Dir/scr: Kelly Reichardt. US, 2015. 107 min.
With Certain Women, Kelly Reichardt confirms her status as cinema’s foremost poet of the American Northwest. Set in Montana, and based on a series of short stories by native Maile Meloy, this film combines three loosely connected vignettes centered around professional women and their encounters with others from the community.
Certain Women is never explicit, about anything, which is what will make it a rewarding experience for discerning viewers
Reichardt paints an unromanticised portrait of life in the Big Sky state, one surrounded by snow-covered mountains, the wailing sounds of nearby freight trains, and industrious folks who are just trying to get by. It is a patiently told film, comprised of observational slices of life rather than the standard plotlines one usually finds at the art-house. For that reason, Certain Women may be one of Reichardt’s least commercial films in years. And yet, buoyed by critical praise and the film’s starry cast (Laura Dern, Michelle Williams, Kristen Stewart), it should still have a long life on the festival circuit, in museums, and on ancillary platforms.
The film opens with the story of a lawyer played by Dern, whose client (Jared Harris) was injured on the job and feels cheated by his worker’s compensation settlement. The second section concerns a married couple (Williams and James Le Gros) who visit an elderly man to acquire sandstone for a house they plan to build. The last part follows the relationship between Jamie, a Native ranch hand (Lily Gladstone), and a young lawyer (Stewart) from a faraway town who is teaching an adult education class on school law. But nothing really happens happens, in a movie-made way. Even when Dern’s character finds herself sent in to diffuse a hostage situation, it’s not meant to be dramatic.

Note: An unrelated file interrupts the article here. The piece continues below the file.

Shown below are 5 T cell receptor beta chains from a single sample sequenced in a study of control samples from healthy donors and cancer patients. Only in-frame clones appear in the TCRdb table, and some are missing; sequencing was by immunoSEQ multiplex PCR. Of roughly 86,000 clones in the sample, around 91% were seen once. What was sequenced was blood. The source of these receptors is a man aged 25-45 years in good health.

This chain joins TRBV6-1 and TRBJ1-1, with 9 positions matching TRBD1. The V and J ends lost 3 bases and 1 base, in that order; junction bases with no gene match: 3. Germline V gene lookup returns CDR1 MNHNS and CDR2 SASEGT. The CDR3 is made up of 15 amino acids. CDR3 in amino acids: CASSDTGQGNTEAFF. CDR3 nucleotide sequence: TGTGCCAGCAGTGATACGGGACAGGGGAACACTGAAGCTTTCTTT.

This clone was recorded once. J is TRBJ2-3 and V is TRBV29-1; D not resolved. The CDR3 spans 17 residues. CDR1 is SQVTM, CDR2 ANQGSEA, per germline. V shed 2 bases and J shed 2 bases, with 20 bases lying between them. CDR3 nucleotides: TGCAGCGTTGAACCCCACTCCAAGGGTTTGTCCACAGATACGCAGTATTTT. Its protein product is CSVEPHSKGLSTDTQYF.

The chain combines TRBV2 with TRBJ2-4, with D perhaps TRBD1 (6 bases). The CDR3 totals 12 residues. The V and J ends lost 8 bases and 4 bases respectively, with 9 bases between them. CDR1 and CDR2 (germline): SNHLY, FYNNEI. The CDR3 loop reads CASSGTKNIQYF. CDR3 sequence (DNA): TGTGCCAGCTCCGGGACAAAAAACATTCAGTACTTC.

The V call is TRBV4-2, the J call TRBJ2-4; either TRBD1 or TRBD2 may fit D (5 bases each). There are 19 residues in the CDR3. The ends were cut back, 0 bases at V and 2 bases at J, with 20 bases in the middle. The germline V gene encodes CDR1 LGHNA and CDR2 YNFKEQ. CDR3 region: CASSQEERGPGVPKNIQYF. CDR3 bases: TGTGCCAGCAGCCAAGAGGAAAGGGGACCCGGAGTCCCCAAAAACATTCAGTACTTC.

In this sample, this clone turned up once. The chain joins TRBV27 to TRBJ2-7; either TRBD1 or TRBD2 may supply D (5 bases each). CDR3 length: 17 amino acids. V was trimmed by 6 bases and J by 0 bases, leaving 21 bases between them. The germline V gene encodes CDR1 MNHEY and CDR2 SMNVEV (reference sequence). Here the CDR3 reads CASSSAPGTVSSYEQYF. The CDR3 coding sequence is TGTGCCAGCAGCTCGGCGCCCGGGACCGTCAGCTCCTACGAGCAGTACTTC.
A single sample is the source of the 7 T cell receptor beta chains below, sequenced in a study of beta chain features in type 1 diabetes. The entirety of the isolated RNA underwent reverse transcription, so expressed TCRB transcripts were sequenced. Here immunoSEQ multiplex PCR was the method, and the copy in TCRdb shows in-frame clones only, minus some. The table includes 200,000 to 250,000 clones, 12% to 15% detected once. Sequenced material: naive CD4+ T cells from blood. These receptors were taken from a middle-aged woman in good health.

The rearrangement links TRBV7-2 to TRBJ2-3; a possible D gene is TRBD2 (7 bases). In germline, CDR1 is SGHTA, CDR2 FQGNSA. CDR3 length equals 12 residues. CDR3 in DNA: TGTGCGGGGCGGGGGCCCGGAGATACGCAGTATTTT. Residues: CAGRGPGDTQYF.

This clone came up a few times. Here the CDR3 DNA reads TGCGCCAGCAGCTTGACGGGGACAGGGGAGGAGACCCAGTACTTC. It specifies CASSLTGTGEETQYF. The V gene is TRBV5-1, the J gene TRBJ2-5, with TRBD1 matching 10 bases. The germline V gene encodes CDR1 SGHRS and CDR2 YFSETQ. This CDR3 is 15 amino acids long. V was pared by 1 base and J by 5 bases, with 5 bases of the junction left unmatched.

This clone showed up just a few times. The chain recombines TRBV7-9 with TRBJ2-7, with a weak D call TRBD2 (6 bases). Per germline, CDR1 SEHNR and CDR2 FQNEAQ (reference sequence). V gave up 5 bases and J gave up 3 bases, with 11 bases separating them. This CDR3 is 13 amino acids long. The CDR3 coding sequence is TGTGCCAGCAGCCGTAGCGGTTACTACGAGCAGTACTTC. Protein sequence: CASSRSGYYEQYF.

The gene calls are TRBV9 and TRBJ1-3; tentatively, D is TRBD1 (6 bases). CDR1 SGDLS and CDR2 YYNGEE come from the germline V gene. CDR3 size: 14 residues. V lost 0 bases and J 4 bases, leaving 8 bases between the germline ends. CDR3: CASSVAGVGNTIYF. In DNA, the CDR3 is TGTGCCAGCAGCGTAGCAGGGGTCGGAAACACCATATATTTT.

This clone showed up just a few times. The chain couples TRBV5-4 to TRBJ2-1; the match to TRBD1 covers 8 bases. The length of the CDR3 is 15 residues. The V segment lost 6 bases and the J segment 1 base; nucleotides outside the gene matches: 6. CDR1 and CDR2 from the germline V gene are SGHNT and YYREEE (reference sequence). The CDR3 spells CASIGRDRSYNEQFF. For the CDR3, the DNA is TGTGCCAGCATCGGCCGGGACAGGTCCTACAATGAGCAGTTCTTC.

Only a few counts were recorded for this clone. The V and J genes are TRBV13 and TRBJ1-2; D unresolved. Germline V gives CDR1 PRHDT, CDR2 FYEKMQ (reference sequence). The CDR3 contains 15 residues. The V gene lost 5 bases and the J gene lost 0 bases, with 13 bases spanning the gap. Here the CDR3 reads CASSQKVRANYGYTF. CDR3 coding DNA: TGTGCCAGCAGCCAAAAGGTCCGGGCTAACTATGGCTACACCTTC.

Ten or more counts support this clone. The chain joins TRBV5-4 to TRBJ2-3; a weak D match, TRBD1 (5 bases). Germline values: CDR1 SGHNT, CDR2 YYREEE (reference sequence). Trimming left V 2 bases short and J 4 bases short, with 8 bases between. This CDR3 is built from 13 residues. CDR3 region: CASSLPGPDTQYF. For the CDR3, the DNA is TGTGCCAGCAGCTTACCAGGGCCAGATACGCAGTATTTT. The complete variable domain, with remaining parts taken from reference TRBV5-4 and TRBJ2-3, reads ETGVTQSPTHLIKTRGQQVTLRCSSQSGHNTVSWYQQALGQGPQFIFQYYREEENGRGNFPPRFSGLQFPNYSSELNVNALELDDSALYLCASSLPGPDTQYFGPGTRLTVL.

The brief synopses do little to convey what these stories may be about, or the authenticity and grace with which they are presented. Working with cinematographer Christopher Blauvelt, who also shot Reichardt’s previous Night Moves and Meek’s Cutoff, the film has the genuineness of a documentary combined with the exquisite but never overly self-conscious imagery of an art film. There is nothing flashy here; Reichardt is concerned with real life, and though the three actresses in the film are veritable movie stars, they fit naturally into their roles as working-class Montana professionals.
Stewart, in particular, has never been more credibly gloomy as an overtired young lawyer, who always looks cold and has dark circles around her eyes. Her story, but specifically her tentative connection with the small-town female ranch hand, is the most emotionally rich of the three narratives. Though still extremely subtle, the film conveys a sense of loss or missed opportunity in these two wandering people from different backgrounds and social classes who briefly connect. There is a slight sense of pathos in Jamie’s story. Maybe she yearns for a different life? Or maybe she’s just lonely.
Certain Women is never explicit, about anything, which is what will make it a rewarding experience for discerning viewers. The film may have something to say about how men don’t listen to women, or how people are divided by class difference, or how life is just pretty darn hard, no matter who you are. Whatever it is, Reichardt has crafted another deeply felt and beautifully ambiguous meditation on contemporary life in the far corners of the American heartland.
Production Company: filmscience
International sales: SPWA
Producers: Neil Kopp, Vincent Savino, Anish Savjani
Executive Producers: Todd Haynes, Larry Fessenden, Christopher Carroll, Nathan Kelly
Cinematography: Christopher Blauvelt
Production designer: Anthony Gasparro
Editor: Kelly Reichardt
Main Cast: Laura Dern, Kristen Stewart, Michelle Williams, James Le Gros, Jared Harris, Lily Gladstone